Emil Torday

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Emil Torday
Born (1875-06-22)22 June 1875
Budapest, Hungary
Died 9 May 1931(1931-05-09) (aged 55)
London, England, UK
Nationality Hungarian
Other names E. Torday
Occupation Anthropologist
Employer British Museum

Emil Torday (22 June 1875 in Budapest, Hungary – 9 May 1931 in London, England), was a Hungarian anthropologist. He was the father of the romance novelist Ursula Torday.

Biography[edit]

Emil Torday was born on 22 June 1875 in Budapest, Hungary. He studied at the University of Munich, but without completing his degree started to work at a Brussels Bank.

During his stay in Congo, he developed his interest in anthropology. After his return to Europe, he met Thomas Athol Joyce, who worked at British Museum. In 1907, he undertook an expedition on behalf of the British Museum in the Kwango River Basin in Belgian Congo, when he amassed a collection of 3000 objects from the Kuba Kingdom for the museum. Particularly outstanding were the three royal Ndop figures he collected. His work was recognised in 1910 when he was awarded the Imperial Gold Medal for Science and Art by the emperor of Austria.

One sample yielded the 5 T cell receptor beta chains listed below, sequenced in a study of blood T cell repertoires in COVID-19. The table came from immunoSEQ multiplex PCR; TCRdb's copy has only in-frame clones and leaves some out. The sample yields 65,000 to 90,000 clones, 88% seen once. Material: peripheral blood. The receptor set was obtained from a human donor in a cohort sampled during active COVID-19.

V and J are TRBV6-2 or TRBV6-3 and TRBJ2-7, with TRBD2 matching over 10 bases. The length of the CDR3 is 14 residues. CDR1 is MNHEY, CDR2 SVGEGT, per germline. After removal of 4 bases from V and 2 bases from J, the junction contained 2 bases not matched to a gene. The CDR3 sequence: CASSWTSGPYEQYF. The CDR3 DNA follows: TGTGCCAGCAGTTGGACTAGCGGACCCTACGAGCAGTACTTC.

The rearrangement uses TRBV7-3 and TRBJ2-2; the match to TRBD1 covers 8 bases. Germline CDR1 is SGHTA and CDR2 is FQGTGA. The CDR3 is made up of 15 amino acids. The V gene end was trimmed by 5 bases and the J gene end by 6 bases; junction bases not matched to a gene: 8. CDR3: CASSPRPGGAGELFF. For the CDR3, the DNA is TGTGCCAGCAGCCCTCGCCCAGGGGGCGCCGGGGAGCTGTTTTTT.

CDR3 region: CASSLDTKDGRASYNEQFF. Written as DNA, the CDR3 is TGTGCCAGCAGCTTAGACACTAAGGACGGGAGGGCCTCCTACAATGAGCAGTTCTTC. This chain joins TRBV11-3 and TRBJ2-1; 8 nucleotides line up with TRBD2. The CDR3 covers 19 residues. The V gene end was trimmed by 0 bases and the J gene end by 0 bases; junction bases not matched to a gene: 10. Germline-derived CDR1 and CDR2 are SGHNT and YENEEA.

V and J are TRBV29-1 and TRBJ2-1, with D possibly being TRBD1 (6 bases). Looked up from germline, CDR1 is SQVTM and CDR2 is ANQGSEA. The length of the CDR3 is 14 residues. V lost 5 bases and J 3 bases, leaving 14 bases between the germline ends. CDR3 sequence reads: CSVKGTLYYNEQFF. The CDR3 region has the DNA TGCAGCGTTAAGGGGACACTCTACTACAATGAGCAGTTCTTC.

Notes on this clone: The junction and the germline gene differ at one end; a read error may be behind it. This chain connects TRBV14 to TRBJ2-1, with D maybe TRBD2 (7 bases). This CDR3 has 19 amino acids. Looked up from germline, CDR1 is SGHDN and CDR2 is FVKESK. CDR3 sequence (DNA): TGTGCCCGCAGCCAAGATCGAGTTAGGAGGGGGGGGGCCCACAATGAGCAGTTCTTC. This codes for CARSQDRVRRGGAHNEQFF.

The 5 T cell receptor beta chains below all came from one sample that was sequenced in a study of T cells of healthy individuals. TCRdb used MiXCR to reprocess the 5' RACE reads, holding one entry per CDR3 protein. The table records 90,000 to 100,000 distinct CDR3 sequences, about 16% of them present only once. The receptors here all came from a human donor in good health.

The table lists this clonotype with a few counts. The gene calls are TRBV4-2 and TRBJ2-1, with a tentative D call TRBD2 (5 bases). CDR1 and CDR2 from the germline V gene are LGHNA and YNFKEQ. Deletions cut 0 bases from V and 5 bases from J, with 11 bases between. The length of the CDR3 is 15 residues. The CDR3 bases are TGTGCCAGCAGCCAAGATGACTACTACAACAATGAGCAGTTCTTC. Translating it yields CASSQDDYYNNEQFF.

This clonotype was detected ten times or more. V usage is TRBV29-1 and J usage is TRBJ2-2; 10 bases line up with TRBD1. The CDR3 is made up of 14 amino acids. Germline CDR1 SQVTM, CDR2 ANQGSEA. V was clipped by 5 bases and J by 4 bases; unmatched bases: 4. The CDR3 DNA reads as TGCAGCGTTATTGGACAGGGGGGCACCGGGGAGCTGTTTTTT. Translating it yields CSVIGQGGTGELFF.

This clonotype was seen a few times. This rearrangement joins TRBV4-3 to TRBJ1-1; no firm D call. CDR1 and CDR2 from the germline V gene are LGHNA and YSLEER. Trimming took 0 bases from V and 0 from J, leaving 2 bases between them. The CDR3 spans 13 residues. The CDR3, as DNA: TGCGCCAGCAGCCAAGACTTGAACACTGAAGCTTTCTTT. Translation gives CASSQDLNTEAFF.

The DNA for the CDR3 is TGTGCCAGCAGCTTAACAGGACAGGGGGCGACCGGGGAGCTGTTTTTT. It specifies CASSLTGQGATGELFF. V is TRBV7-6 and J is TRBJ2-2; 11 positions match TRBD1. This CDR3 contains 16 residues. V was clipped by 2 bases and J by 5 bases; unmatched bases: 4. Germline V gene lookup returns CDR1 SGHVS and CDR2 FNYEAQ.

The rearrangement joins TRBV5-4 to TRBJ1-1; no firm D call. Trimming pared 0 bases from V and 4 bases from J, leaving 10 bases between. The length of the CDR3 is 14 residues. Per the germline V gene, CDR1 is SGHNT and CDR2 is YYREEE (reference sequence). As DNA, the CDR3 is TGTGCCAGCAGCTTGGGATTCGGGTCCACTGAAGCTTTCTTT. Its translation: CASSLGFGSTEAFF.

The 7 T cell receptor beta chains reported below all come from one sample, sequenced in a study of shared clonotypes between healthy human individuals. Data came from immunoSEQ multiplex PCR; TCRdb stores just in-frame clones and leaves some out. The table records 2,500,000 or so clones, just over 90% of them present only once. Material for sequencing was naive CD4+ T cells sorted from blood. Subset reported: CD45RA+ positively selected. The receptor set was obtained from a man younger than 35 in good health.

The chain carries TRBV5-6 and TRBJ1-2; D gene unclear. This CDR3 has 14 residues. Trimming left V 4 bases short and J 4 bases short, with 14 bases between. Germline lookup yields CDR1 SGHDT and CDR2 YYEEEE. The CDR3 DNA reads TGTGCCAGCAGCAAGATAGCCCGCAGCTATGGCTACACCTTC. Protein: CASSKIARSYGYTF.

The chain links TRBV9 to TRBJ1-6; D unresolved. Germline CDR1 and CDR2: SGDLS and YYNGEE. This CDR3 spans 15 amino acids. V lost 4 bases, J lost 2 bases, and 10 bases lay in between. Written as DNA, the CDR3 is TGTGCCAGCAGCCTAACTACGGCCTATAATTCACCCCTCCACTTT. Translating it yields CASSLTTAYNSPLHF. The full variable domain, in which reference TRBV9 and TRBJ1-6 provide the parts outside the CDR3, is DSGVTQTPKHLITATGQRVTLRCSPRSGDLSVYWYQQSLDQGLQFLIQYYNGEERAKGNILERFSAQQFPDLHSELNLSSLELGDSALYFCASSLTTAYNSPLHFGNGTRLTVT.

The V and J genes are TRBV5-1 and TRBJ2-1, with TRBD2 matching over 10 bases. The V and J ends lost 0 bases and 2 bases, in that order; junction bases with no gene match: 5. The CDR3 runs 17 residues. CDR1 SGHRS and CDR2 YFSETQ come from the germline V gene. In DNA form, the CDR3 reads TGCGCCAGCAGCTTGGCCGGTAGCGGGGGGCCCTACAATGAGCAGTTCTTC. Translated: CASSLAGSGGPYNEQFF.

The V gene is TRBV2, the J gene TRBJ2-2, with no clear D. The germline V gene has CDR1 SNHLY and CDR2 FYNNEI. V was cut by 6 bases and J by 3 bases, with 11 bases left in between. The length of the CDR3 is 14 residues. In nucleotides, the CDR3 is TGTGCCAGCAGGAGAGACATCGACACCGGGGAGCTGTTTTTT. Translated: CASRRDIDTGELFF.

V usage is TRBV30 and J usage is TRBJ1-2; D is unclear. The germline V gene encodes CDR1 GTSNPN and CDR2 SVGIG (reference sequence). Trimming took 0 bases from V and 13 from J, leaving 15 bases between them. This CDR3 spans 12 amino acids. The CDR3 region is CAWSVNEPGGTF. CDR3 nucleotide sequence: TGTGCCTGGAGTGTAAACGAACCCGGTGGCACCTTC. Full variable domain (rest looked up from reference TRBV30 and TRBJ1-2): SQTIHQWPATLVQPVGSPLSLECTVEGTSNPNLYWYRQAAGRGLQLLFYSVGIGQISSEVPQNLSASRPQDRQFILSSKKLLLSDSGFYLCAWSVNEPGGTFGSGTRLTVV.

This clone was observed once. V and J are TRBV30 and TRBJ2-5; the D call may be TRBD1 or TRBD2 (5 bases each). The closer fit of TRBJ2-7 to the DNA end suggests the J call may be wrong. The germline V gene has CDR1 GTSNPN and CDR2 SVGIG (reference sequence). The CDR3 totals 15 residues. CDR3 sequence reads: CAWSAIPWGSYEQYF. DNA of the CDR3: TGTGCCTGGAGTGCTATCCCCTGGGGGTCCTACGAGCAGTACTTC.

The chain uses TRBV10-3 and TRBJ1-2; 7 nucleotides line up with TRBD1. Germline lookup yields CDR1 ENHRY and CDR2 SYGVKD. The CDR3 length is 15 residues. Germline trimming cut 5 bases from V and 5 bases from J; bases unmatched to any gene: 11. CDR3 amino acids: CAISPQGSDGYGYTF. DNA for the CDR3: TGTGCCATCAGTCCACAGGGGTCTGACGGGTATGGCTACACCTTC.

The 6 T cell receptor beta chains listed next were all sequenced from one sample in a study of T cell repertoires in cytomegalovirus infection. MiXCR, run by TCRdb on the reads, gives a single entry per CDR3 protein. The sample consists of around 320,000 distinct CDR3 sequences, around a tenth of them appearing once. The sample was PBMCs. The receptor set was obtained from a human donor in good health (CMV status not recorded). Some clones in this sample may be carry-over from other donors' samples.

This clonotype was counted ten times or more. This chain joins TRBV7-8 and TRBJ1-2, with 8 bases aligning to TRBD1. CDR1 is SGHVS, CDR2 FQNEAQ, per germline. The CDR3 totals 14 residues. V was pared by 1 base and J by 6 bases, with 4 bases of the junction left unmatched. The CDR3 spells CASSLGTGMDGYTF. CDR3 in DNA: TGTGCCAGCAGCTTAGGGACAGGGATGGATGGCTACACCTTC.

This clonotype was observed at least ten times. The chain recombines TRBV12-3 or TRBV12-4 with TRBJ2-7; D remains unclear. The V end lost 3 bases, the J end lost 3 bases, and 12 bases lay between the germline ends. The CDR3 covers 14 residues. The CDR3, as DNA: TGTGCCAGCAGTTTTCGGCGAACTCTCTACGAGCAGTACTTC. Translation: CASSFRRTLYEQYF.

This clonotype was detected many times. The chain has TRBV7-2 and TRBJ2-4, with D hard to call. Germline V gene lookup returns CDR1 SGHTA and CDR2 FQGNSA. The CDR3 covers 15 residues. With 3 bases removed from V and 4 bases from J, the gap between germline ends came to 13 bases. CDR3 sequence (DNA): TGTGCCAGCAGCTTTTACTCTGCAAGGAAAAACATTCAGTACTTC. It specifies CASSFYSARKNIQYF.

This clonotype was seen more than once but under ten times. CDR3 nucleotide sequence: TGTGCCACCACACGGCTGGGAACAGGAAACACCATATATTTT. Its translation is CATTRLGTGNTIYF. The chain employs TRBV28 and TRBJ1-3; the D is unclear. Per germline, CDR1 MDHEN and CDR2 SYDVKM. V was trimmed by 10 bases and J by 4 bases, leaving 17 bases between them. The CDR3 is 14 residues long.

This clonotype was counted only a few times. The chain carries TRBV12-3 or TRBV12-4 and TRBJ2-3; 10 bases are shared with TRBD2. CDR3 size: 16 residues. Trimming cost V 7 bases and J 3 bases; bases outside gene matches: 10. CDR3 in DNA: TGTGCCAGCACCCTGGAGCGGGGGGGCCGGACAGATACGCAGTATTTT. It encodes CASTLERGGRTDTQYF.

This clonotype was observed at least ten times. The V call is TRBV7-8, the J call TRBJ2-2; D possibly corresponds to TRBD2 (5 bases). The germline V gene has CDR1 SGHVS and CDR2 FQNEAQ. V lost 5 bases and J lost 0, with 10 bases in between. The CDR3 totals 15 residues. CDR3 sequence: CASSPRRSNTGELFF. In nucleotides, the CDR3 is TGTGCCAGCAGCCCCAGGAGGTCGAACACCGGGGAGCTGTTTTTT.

On 17 March 1910, he married Gaia Rose Macdonald, a Scottish, and on 19 February 1912, they had a daughter, the novelist Ursula Torday.

On 9 September 1931, he died of heart failure at the French Hospital Shaftesbury Avenue, at 55.[1]

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